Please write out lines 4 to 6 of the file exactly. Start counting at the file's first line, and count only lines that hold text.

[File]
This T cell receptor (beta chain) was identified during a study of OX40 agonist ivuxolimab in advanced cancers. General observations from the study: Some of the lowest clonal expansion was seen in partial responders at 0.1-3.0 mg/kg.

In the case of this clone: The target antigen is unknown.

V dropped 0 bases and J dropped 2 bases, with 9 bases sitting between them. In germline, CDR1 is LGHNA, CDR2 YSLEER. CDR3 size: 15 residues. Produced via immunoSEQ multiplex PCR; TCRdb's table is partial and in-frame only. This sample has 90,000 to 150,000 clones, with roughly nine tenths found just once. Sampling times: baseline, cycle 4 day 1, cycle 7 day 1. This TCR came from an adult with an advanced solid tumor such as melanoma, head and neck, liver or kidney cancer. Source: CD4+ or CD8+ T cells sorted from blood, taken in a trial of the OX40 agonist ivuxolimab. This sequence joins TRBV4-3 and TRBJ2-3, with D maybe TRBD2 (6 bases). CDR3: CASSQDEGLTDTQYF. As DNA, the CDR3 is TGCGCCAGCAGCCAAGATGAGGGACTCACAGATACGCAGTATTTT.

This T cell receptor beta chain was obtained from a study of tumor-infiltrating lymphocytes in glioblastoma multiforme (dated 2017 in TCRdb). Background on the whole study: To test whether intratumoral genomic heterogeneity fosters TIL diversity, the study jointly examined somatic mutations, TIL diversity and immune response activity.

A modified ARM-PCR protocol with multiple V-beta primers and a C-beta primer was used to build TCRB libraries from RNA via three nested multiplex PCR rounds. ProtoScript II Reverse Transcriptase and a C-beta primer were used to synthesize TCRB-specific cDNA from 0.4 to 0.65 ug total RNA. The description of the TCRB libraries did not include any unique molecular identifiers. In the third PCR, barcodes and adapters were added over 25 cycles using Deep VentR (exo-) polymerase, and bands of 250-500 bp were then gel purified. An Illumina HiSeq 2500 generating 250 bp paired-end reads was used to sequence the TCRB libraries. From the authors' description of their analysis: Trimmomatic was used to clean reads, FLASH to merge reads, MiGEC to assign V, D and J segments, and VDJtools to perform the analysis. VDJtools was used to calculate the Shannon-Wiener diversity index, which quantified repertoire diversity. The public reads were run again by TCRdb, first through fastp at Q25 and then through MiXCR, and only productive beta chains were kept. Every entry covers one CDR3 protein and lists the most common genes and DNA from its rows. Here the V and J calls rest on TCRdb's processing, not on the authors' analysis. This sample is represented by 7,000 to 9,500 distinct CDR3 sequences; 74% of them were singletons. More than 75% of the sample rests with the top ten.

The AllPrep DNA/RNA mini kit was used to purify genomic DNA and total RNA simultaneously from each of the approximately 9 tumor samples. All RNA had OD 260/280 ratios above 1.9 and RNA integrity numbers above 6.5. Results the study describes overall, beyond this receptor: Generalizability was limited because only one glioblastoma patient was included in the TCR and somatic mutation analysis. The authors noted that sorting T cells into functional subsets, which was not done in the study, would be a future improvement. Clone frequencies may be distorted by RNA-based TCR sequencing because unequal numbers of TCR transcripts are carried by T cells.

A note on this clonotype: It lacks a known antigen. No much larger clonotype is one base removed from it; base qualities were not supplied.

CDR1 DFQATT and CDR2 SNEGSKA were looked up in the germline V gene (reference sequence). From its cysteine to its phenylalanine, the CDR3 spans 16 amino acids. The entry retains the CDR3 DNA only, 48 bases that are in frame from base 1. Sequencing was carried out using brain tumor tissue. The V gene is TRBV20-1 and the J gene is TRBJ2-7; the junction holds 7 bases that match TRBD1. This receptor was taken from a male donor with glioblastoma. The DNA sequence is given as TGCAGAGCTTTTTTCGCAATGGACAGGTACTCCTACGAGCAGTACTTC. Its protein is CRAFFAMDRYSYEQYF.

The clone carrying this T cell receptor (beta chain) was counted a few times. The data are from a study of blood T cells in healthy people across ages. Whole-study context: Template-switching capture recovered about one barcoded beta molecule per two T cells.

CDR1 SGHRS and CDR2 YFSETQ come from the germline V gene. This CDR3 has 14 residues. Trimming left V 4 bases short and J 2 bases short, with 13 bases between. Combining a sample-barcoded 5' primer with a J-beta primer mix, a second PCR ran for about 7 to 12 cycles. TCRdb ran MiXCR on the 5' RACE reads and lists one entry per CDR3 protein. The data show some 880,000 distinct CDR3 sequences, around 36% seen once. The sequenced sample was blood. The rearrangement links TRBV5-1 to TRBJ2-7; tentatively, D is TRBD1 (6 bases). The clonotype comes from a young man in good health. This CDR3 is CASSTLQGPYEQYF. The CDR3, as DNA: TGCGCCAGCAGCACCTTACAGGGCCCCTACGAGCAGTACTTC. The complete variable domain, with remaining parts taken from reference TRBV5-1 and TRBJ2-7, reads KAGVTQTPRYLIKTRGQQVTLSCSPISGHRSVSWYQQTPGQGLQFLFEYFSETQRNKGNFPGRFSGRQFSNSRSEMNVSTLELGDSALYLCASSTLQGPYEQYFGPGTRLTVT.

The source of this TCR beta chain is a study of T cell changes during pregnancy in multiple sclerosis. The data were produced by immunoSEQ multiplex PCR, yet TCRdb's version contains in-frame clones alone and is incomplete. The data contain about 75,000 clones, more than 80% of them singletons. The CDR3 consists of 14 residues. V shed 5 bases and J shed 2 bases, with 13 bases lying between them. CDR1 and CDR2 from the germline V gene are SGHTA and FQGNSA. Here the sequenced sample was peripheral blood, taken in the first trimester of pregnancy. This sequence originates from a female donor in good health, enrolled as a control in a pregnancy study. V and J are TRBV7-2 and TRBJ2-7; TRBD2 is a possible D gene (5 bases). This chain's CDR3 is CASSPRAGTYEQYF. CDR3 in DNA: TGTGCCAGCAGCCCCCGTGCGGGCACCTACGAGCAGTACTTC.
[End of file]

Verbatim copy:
This T cell receptor beta chain was obtained from a study of tumor-infiltrating lymphocytes in glioblastoma multiforme (dated 2017 in TCRdb). Background on the whole study: To test whether intratumoral genomic heterogeneity fosters TIL diversity, the study jointly examined somatic mutations, TIL diversity and immune response activity.

A modified ARM-PCR protocol with multiple V-beta primers and a C-beta primer was used to build TCRB libraries from RNA via three nested multiplex PCR rounds. ProtoScript II Reverse Transcriptase and a C-beta primer were used to synthesize TCRB-specific cDNA from 0.4 to 0.65 ug total RNA. The description of the TCRB libraries did not include any unique molecular identifiers. In the third PCR, barcodes and adapters were added over 25 cycles using Deep VentR (exo-) polymerase, and bands of 250-500 bp were then gel purified. An Illumina HiSeq 2500 generating 250 bp paired-end reads was used to sequence the TCRB libraries. From the authors' description of their analysis: Trimmomatic was used to clean reads, FLASH to merge reads, MiGEC to assign V, D and J segments, and VDJtools to perform the analysis. VDJtools was used to calculate the Shannon-Wiener diversity index, which quantified repertoire diversity. The public reads were run again by TCRdb, first through fastp at Q25 and then through MiXCR, and only productive beta chains were kept. Every entry covers one CDR3 protein and lists the most common genes and DNA from its rows. Here the V and J calls rest on TCRdb's processing, not on the authors' analysis. This sample is represented by 7,000 to 9,500 distinct CDR3 sequences; 74% of them were singletons. More than 75% of the sample rests with the top ten.

The AllPrep DNA/RNA mini kit was used to purify genomic DNA and total RNA simultaneously from each of the approximately 9 tumor samples. All RNA had OD 260/280 ratios above 1.9 and RNA integrity numbers above 6.5. Results the study describes overall, beyond this receptor: Generalizability was limited because only one glioblastoma patient was included in the TCR and somatic mutation analysis. The authors noted that sorting T cells into functional subsets, which was not done in the study, would be a future improvement. Clone frequencies may be distorted by RNA-based TCR sequencing because unequal numbers of TCR transcripts are carried by T cells.